Winner of the History of Science Society's Watson Davis Prize for the Public Understanding of Science. In this moving and eloquent portrait, John Heilbron describes how the founder of quantum theory rose to the pinnacle of German science. With great understanding, he shows how Max Planck suffered morally and intellectually as his lifelong habit of service to his country and to physics was confronted by the realities of World War I and the brutalities of the Third Reich. In an afterword written for this edition, he weighs the recurring questions among historians and scientists about the costs to others, and to Planck himself, of the painful choices he faced in attempting to build an "ark" to carry science and scientists through the storms of Nazism.
The Dilemmas of an Upright Man is a reissue of the life of Max Planck...Hollywood would title it Triumph and Tragedy. Planck's quantum theory transformed physics, but his career period was rocked by two world wars. He stayed in Nazi Germany throughout...Although he could have escaped, he wouldn't leave. Some contemporaries found his obduracy hard to understand.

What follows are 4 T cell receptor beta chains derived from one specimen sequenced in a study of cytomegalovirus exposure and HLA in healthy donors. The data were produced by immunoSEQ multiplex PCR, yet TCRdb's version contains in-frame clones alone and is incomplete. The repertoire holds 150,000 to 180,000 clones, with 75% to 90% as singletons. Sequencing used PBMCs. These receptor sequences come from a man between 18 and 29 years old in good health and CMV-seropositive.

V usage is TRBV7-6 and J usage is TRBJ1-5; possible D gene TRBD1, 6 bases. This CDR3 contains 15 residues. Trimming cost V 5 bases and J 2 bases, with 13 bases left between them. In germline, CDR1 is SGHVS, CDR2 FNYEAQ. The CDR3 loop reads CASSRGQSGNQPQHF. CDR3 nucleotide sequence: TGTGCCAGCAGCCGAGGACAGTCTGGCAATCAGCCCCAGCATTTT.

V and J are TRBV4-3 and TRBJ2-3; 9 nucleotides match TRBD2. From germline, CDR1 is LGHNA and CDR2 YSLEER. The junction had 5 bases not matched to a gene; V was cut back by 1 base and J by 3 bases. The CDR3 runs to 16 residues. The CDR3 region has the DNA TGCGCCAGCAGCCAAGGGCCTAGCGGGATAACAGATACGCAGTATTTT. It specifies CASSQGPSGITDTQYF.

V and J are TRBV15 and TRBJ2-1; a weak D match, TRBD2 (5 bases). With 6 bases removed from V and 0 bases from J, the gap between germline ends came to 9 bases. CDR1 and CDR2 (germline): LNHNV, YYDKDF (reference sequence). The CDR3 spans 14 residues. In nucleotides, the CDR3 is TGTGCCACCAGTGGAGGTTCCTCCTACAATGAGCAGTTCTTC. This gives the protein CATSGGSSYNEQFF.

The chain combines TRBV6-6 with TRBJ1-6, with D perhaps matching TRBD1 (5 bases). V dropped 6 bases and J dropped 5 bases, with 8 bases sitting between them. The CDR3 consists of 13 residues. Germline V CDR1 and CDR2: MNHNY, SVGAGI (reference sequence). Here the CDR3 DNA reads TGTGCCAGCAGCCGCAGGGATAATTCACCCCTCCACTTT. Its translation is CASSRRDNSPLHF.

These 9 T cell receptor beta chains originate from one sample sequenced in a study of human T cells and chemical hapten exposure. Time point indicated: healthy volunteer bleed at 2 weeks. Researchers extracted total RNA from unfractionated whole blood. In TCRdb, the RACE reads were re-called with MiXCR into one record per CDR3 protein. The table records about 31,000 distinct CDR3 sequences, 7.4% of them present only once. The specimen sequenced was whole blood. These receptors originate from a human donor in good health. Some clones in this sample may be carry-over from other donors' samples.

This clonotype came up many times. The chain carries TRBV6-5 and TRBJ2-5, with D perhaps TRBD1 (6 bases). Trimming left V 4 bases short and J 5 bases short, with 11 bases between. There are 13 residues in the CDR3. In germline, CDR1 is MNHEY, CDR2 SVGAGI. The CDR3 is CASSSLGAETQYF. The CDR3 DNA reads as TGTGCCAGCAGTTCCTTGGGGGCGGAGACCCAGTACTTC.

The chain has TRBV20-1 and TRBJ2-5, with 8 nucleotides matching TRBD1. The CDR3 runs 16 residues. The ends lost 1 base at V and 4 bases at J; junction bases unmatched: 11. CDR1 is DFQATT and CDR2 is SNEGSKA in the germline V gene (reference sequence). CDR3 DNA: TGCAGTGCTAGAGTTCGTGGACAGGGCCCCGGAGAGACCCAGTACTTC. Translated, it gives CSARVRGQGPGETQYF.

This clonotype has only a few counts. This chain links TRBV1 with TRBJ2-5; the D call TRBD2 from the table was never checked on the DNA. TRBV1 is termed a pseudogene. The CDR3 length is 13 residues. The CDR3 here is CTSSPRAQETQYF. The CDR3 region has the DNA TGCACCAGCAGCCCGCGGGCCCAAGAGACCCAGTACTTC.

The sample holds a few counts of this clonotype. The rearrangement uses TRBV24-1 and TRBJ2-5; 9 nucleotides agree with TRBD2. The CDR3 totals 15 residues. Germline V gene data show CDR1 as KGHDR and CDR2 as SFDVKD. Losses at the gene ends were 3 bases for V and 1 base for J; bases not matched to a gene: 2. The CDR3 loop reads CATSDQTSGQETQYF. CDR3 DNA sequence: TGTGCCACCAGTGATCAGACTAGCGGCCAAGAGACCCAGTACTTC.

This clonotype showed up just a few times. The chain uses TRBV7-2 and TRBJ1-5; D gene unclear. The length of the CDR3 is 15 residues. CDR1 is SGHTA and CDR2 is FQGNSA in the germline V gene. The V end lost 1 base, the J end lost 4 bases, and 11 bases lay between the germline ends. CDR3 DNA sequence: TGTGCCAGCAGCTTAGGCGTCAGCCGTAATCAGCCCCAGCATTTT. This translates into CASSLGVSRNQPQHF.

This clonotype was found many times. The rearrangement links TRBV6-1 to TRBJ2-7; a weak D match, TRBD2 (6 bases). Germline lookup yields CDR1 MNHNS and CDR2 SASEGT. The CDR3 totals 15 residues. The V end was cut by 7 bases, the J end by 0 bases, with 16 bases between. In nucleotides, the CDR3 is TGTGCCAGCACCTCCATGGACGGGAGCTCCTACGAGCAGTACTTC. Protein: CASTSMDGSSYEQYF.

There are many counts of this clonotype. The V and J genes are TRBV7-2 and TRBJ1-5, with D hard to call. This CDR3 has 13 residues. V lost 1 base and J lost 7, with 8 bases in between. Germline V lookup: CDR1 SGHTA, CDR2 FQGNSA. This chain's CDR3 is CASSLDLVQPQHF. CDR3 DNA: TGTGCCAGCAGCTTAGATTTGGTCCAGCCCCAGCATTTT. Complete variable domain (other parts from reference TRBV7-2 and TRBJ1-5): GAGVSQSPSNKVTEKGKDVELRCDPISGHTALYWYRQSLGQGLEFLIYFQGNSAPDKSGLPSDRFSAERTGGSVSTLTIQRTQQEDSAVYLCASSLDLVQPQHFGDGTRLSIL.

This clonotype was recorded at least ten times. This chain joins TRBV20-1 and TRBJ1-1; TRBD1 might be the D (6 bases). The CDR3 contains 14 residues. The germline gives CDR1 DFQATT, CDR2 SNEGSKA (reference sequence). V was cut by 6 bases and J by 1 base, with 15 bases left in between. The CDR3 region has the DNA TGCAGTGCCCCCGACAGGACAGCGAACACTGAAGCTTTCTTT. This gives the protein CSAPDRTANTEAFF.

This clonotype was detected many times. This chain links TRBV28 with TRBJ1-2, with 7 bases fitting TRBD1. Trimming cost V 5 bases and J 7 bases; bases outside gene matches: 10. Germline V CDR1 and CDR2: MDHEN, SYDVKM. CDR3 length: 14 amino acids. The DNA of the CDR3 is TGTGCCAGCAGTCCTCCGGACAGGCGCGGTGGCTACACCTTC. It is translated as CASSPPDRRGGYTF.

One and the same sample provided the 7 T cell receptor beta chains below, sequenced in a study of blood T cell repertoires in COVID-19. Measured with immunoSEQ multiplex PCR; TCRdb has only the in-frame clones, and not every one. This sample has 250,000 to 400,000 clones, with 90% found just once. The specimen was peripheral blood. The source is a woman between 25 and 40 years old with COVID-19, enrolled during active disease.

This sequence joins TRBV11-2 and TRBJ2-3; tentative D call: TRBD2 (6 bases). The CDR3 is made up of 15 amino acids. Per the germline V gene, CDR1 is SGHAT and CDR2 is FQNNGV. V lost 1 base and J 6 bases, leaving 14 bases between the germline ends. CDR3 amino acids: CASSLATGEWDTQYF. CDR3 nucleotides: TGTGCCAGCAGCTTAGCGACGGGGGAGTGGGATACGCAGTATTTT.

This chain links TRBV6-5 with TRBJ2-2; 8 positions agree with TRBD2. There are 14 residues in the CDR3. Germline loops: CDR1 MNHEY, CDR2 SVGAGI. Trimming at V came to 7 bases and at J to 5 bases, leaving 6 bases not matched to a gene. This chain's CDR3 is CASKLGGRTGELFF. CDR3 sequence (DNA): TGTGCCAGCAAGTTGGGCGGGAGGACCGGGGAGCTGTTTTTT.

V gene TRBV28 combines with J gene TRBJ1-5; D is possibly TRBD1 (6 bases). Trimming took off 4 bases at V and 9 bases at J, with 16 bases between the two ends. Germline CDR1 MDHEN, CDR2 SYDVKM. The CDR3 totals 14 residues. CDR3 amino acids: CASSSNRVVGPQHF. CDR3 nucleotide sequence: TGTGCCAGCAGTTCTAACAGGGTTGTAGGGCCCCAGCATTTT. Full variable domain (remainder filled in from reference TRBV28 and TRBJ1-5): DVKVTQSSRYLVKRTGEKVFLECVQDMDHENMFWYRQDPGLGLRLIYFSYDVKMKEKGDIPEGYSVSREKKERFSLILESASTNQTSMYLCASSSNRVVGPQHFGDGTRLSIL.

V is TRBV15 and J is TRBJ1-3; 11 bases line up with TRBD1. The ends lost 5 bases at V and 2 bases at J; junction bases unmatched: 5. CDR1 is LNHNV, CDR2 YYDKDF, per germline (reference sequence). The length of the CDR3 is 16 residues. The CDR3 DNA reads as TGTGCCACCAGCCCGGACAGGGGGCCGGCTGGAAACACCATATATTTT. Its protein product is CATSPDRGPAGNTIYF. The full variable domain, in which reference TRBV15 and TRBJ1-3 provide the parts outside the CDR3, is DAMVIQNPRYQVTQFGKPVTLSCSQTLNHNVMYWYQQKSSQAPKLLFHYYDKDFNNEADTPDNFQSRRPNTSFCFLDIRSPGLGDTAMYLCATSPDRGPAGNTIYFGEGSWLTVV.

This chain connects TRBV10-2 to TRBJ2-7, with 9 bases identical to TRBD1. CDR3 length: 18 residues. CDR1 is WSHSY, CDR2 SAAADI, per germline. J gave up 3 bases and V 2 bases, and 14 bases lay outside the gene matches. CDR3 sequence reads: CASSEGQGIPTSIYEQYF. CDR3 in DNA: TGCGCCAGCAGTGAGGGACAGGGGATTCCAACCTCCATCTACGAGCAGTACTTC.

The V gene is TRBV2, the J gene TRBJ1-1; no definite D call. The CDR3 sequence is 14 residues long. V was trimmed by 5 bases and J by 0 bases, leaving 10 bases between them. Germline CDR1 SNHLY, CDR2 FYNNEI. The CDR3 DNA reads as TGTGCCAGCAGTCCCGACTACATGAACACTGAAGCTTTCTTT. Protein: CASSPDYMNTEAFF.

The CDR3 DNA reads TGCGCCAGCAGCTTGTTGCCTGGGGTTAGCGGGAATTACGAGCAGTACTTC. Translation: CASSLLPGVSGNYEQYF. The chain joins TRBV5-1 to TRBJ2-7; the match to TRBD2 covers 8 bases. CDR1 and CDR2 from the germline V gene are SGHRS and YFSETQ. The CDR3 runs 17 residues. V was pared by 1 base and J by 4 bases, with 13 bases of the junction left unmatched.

<:st>Reprint of Heilbron's classic biography of Planck, his quantum theory, and political positions in World War I and World War II with a new 12-page . The original is distinguished by inclusion in Annotation c. Book News, Inc., Portland, OR (booknews.com)
J. L. Heilbron, formerly Professor of History and the Vice Chancellor at the University of California, Berkeley, is a Senior Research Fellow at Worcester College, University of Oxford. He was awarded the George Sarton Medal by the History of Science Society in 1993 for his contributions to the field.